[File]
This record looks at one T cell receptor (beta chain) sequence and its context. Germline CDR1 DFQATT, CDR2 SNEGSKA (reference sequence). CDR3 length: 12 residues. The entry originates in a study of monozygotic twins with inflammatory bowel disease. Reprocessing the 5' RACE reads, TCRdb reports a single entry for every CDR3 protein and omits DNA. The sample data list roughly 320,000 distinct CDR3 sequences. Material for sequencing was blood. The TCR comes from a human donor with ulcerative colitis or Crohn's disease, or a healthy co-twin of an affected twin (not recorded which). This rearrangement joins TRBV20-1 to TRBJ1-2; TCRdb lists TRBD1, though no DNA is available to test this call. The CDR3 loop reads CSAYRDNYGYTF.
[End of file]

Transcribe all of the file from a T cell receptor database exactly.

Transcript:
This record looks at one T cell receptor (beta chain) sequence and its context. Germline CDR1 DFQATT, CDR2 SNEGSKA (reference sequence). CDR3 length: 12 residues. The entry originates in a study of monozygotic twins with inflammatory bowel disease. Reprocessing the 5' RACE reads, TCRdb reports a single entry for every CDR3 protein and omits DNA. The sample data list roughly 320,000 distinct CDR3 sequences. Material for sequencing was blood. The TCR comes from a human donor with ulcerative colitis or Crohn's disease, or a healthy co-twin of an affected twin (not recorded which). This rearrangement joins TRBV20-1 to TRBJ1-2; TCRdb lists TRBD1, though no DNA is available to test this call. The CDR3 loop reads CSAYRDNYGYTF.